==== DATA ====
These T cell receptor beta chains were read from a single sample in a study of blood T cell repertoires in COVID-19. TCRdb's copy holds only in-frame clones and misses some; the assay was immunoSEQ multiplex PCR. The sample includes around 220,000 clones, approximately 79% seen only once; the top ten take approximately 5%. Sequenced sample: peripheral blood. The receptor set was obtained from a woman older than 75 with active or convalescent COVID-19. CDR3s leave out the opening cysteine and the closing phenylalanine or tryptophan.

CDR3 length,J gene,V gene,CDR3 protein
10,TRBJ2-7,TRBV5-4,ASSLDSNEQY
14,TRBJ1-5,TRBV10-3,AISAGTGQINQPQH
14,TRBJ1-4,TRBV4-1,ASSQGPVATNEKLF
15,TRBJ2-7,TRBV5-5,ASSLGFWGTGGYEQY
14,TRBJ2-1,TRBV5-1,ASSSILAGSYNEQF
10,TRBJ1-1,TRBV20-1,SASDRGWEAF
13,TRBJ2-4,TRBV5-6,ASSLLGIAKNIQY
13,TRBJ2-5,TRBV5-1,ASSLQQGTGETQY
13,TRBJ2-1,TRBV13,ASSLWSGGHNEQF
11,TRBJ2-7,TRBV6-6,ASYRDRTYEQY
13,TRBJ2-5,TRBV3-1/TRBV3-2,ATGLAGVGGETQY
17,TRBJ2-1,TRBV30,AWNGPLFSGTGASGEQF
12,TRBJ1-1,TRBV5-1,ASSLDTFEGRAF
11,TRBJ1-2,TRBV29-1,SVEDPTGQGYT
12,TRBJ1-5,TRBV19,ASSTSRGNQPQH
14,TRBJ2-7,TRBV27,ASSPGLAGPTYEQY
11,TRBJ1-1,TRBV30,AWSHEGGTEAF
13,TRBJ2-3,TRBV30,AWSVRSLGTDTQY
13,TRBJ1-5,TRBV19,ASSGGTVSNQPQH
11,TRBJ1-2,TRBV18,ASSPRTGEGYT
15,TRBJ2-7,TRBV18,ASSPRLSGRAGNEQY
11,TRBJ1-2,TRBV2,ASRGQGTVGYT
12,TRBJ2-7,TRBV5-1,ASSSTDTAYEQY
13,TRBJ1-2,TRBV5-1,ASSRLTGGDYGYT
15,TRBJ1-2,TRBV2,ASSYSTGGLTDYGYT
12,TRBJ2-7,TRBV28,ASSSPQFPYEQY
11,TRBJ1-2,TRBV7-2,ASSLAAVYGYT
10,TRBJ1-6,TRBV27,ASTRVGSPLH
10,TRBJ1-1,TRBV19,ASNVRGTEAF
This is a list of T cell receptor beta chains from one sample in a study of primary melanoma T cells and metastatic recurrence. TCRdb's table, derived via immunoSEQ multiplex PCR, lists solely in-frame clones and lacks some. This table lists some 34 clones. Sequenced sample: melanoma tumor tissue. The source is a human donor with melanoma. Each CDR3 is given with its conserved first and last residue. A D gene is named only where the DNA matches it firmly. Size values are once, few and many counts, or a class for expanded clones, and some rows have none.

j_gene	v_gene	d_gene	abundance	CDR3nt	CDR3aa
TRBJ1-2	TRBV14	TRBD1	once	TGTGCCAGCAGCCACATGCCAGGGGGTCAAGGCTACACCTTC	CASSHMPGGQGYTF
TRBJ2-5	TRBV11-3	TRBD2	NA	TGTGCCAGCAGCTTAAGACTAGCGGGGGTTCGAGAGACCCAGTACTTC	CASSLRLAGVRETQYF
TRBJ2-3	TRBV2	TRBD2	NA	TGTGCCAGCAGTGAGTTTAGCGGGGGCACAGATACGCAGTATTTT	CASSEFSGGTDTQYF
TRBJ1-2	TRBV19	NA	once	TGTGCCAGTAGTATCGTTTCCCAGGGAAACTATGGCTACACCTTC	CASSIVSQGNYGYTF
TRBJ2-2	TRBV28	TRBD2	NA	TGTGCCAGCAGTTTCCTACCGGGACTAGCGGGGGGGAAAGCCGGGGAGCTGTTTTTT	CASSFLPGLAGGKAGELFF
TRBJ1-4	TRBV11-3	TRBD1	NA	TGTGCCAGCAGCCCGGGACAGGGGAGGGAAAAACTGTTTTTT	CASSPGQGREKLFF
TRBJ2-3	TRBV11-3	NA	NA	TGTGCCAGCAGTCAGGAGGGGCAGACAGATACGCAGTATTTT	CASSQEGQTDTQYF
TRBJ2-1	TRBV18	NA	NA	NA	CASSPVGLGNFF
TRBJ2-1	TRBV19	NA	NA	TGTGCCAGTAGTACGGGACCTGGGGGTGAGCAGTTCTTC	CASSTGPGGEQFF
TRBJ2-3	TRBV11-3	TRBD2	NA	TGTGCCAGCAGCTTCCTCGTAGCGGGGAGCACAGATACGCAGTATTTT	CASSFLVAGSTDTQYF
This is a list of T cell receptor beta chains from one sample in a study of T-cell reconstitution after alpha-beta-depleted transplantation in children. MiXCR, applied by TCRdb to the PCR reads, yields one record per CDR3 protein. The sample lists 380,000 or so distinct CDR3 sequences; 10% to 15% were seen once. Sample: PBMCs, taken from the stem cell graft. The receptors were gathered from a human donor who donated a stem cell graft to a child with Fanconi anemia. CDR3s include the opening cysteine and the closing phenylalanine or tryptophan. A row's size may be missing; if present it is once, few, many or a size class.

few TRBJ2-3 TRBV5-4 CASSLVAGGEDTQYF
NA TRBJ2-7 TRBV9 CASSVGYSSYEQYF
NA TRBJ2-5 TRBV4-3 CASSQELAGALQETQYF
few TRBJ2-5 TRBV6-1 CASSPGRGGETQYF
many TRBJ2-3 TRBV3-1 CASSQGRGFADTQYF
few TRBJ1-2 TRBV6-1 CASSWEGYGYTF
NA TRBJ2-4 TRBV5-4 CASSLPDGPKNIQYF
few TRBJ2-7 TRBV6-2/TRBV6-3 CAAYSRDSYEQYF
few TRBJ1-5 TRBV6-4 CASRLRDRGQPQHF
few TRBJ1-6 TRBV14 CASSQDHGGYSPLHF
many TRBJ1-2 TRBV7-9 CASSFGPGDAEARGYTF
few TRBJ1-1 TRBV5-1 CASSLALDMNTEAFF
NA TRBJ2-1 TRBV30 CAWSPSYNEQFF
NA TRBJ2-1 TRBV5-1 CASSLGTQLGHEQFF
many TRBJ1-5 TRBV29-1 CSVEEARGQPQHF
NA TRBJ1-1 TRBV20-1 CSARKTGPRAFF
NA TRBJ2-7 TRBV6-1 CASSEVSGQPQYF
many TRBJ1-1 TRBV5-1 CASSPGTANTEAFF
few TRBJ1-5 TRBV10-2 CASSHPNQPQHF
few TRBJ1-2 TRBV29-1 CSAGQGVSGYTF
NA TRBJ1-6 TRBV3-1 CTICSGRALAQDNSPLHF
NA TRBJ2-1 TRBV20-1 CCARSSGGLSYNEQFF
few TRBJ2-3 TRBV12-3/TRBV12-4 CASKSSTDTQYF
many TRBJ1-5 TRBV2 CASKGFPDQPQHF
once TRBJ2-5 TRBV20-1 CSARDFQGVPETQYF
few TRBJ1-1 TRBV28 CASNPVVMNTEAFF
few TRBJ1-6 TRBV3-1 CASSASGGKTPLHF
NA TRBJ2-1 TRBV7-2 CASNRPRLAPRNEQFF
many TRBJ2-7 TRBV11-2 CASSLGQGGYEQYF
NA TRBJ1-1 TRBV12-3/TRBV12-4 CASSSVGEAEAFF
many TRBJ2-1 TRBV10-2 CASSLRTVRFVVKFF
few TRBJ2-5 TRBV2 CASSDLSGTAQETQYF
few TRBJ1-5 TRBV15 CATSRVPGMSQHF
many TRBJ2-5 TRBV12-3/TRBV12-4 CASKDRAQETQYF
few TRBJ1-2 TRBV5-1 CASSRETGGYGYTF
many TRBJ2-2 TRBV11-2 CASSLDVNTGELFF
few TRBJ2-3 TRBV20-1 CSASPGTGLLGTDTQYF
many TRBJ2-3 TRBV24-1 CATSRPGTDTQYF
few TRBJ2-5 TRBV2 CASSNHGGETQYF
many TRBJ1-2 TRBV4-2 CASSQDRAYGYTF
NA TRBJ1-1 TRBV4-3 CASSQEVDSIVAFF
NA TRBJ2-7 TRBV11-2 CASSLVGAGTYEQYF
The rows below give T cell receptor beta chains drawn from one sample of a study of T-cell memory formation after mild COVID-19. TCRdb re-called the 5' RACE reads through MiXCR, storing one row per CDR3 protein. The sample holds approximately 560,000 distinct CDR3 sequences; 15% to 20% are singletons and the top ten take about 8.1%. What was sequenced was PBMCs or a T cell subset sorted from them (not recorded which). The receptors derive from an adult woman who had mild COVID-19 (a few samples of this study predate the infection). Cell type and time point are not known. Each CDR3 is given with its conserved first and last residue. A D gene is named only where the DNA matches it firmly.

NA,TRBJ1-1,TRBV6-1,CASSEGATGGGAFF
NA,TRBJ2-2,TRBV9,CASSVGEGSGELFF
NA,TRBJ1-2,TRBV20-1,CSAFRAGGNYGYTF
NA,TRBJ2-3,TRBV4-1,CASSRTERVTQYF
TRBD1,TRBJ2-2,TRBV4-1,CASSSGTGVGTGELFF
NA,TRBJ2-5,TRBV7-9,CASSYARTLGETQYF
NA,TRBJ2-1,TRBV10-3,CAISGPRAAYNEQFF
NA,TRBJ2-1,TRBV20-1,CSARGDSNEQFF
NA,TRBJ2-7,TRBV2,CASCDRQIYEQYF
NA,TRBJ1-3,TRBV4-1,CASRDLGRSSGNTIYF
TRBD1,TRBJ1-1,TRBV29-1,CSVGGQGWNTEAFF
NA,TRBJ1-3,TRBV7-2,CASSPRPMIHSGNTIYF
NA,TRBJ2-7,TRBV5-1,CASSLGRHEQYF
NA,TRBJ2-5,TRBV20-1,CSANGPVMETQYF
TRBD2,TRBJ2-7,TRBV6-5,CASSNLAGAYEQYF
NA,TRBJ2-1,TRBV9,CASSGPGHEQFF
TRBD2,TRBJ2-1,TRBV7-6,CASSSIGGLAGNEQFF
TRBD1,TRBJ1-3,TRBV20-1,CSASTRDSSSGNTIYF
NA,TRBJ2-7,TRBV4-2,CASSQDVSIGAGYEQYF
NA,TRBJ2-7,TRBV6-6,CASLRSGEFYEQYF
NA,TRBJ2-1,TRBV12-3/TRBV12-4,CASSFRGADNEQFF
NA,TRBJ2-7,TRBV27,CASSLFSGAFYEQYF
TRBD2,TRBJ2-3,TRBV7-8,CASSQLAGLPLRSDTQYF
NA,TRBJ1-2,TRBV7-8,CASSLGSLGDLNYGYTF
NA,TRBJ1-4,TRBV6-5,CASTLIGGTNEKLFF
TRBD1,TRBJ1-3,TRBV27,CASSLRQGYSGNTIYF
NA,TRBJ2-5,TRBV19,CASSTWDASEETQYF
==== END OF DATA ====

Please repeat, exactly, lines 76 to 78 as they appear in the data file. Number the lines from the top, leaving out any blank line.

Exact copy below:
few TRBJ2-5 TRBV2 CASSDLSGTAQETQYF
few TRBJ1-5 TRBV15 CATSRVPGMSQHF
many TRBJ2-5 TRBV12-3/TRBV12-4 CASKDRAQETQYF